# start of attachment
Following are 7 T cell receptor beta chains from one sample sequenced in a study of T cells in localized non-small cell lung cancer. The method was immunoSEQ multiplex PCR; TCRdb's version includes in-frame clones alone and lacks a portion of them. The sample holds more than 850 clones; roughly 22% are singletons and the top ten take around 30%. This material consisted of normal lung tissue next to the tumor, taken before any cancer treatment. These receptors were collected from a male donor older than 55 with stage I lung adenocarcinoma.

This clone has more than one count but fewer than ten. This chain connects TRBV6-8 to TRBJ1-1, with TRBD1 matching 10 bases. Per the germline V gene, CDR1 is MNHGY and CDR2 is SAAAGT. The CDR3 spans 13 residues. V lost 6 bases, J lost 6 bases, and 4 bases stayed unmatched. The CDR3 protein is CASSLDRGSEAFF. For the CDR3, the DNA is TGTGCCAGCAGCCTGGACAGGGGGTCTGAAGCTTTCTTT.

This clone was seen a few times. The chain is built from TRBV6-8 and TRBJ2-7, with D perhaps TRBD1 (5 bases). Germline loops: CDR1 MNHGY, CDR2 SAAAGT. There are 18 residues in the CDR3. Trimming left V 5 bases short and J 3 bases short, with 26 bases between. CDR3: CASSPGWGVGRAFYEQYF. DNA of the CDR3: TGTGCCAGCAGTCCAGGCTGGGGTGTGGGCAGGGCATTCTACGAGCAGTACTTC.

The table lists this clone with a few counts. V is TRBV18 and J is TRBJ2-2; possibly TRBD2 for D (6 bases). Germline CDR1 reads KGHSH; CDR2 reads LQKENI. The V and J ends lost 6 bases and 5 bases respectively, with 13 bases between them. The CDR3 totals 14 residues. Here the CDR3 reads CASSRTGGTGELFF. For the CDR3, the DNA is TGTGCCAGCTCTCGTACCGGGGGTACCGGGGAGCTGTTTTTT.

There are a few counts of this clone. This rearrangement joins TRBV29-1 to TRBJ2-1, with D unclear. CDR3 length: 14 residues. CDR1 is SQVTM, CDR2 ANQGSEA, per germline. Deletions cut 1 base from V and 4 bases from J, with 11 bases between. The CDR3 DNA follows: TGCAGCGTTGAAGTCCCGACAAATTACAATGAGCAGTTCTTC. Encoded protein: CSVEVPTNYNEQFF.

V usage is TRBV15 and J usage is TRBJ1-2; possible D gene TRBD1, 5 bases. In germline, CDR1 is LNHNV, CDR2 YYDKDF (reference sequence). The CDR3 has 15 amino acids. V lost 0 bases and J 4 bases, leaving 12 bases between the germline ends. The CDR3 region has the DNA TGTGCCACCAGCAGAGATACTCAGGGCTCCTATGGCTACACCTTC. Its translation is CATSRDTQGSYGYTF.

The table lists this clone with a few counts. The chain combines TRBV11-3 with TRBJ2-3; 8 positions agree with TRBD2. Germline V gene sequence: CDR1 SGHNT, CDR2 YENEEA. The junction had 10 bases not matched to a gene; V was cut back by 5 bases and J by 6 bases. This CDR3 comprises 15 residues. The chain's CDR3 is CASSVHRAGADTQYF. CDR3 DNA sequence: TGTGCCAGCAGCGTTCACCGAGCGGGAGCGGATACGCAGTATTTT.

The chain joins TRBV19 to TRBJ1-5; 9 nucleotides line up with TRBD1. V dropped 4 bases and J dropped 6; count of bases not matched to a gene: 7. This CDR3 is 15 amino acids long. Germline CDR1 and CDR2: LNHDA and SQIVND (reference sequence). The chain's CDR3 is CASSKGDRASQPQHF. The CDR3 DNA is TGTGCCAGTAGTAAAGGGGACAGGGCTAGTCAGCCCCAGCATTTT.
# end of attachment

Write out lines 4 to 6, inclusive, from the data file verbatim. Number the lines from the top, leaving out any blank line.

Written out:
The table lists this clone with a few counts. V is TRBV18 and J is TRBJ2-2; possibly TRBD2 for D (6 bases). Germline CDR1 reads KGHSH; CDR2 reads LQKENI. The V and J ends lost 6 bases and 5 bases respectively, with 13 bases between them. The CDR3 totals 14 residues. Here the CDR3 reads CASSRTGGTGELFF. For the CDR3, the DNA is TGTGCCAGCTCTCGTACCGGGGGTACCGGGGAGCTGTTTTTT.

There are a few counts of this clone. This rearrangement joins TRBV29-1 to TRBJ2-1, with D unclear. CDR3 length: 14 residues. CDR1 is SQVTM, CDR2 ANQGSEA, per germline. Deletions cut 1 base from V and 4 bases from J, with 11 bases between. The CDR3 DNA follows: TGCAGCGTTGAAGTCCCGACAAATTACAATGAGCAGTTCTTC. Encoded protein: CSVEVPTNYNEQFF.

V usage is TRBV15 and J usage is TRBJ1-2; possible D gene TRBD1, 5 bases. In germline, CDR1 is LNHNV, CDR2 YYDKDF (reference sequence). The CDR3 has 15 amino acids. V lost 0 bases and J 4 bases, leaving 12 bases between the germline ends. The CDR3 region has the DNA TGTGCCACCAGCAGAGATACTCAGGGCTCCTATGGCTACACCTTC. Its translation is CATSRDTQGSYGYTF.